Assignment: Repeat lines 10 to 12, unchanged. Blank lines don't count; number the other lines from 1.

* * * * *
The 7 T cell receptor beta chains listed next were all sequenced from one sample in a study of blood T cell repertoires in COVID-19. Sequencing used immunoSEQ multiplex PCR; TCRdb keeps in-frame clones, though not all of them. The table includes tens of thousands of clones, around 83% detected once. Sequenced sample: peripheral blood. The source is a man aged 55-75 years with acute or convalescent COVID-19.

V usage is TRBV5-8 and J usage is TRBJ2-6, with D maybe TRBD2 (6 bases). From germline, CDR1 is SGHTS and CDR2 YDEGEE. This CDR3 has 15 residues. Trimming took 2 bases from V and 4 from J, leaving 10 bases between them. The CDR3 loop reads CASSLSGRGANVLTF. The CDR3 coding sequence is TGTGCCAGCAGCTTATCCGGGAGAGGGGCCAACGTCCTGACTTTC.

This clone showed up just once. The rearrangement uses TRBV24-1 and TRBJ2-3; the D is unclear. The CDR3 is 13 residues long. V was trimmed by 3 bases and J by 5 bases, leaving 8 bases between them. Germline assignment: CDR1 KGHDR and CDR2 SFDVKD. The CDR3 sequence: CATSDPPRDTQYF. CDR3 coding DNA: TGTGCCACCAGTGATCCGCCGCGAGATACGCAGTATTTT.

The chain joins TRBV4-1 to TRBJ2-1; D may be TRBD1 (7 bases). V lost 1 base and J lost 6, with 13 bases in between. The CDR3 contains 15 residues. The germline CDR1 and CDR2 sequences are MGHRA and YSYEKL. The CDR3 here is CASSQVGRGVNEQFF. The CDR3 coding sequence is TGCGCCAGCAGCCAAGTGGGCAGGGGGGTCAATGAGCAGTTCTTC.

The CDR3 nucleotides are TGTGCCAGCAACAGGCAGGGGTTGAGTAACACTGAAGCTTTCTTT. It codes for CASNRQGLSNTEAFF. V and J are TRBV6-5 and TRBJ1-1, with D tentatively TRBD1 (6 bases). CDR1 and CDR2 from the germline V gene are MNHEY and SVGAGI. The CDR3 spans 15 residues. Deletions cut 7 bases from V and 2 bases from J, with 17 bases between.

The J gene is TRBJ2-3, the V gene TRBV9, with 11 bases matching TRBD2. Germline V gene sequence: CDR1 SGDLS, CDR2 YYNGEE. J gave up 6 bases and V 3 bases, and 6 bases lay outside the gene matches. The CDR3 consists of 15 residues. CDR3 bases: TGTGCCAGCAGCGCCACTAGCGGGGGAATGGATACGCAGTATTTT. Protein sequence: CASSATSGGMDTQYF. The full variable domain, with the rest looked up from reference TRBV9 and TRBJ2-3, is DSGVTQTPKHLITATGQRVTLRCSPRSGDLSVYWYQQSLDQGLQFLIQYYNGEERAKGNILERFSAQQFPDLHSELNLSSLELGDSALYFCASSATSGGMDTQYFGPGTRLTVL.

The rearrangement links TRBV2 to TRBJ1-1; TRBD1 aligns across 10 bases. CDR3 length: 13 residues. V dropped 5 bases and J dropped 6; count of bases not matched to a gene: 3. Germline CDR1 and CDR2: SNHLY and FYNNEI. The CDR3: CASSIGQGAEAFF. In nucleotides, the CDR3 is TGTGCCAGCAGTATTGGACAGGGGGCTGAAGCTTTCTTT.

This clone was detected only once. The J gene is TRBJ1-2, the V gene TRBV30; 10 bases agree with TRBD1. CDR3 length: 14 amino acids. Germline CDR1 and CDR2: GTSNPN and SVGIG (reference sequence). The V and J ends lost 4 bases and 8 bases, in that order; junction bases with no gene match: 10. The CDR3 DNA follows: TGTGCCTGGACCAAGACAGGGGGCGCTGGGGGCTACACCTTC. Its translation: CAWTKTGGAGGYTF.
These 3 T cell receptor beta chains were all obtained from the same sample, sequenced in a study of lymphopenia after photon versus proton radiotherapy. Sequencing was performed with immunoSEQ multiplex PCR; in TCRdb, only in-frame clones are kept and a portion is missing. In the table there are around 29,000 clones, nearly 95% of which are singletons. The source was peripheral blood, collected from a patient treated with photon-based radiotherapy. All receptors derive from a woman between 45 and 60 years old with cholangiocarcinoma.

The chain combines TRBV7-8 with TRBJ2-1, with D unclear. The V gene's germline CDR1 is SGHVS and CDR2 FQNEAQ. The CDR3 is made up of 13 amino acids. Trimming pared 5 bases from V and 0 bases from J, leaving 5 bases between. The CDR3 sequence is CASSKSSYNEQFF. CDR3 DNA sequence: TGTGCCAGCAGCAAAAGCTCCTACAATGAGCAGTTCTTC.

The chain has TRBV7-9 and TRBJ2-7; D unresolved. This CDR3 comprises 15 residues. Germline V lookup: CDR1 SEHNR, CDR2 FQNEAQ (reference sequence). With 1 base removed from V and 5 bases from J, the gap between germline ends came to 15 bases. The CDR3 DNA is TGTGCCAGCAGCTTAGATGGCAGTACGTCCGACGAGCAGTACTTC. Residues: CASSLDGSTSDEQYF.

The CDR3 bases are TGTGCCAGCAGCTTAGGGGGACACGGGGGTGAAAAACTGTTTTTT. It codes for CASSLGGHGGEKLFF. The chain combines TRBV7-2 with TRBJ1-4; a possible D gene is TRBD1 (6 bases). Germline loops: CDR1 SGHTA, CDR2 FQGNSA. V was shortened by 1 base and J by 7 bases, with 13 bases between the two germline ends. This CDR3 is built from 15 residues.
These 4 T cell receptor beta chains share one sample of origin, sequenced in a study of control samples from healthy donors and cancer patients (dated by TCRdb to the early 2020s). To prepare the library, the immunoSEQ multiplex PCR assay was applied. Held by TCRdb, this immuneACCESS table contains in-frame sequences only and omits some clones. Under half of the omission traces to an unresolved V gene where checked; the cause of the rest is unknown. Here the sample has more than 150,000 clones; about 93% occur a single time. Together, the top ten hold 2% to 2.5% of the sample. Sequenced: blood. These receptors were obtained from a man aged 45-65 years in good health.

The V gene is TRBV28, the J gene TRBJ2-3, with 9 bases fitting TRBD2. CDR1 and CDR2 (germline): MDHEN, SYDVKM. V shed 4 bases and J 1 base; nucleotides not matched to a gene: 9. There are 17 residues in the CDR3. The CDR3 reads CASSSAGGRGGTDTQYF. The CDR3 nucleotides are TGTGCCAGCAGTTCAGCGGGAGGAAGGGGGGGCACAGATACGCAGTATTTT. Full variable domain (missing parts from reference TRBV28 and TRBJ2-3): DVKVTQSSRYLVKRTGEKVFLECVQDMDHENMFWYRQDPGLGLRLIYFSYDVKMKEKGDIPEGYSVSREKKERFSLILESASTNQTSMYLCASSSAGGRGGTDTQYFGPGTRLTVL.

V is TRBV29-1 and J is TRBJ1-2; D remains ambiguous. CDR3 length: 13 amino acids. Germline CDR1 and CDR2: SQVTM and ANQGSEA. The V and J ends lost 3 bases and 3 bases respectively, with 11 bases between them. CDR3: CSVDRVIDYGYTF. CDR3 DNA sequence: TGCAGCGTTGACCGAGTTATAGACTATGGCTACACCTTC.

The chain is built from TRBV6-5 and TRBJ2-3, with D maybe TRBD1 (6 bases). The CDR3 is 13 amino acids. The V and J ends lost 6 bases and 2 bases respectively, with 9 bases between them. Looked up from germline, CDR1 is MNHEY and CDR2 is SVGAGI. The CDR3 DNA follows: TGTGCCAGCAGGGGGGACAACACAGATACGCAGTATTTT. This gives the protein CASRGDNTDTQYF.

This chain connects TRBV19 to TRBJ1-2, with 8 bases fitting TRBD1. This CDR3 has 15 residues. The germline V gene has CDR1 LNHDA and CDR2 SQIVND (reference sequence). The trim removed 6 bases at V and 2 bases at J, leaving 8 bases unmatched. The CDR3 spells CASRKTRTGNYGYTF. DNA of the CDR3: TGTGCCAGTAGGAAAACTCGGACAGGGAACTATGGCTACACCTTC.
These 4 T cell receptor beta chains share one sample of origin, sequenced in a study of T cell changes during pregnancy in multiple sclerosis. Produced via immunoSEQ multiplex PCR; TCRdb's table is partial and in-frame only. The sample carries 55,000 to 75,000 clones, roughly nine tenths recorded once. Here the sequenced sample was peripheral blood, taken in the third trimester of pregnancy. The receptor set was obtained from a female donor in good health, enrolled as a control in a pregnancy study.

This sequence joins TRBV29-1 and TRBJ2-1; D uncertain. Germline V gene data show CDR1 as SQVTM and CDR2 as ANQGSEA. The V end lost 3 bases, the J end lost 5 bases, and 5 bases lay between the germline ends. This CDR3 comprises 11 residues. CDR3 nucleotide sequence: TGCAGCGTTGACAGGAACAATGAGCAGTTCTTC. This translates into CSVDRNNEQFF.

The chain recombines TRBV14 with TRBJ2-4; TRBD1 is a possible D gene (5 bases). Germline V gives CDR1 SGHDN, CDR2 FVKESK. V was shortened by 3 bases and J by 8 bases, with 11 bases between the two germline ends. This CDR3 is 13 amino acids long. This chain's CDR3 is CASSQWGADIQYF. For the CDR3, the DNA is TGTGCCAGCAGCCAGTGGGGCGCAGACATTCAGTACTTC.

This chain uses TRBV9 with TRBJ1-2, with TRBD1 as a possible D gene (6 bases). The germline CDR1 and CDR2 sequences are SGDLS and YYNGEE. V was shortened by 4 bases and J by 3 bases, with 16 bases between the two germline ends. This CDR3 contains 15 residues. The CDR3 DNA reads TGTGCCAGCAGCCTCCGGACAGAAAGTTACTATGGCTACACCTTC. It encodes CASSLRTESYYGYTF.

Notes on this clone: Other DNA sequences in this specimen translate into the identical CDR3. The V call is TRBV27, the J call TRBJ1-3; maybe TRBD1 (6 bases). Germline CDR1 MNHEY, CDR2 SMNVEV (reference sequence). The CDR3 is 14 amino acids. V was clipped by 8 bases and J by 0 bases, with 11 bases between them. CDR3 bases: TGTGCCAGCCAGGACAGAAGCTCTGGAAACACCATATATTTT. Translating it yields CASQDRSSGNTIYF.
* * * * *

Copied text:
The chain combines TRBV7-8 with TRBJ2-1, with D unclear. The V gene's germline CDR1 is SGHVS and CDR2 FQNEAQ. The CDR3 is made up of 13 amino acids. Trimming pared 5 bases from V and 0 bases from J, leaving 5 bases between. The CDR3 sequence is CASSKSSYNEQFF. CDR3 DNA sequence: TGTGCCAGCAGCAAAAGCTCCTACAATGAGCAGTTCTTC.

The chain has TRBV7-9 and TRBJ2-7; D unresolved. This CDR3 comprises 15 residues. Germline V lookup: CDR1 SEHNR, CDR2 FQNEAQ (reference sequence). With 1 base removed from V and 5 bases from J, the gap between germline ends came to 15 bases. The CDR3 DNA is TGTGCCAGCAGCTTAGATGGCAGTACGTCCGACGAGCAGTACTTC. Residues: CASSLDGSTSDEQYF.

The CDR3 bases are TGTGCCAGCAGCTTAGGGGGACACGGGGGTGAAAAACTGTTTTTT. It codes for CASSLGGHGGEKLFF. The chain combines TRBV7-2 with TRBJ1-4; a possible D gene is TRBD1 (6 bases). Germline loops: CDR1 SGHTA, CDR2 FQGNSA. V was shortened by 1 base and J by 7 bases, with 13 bases between the two germline ends. This CDR3 is built from 15 residues.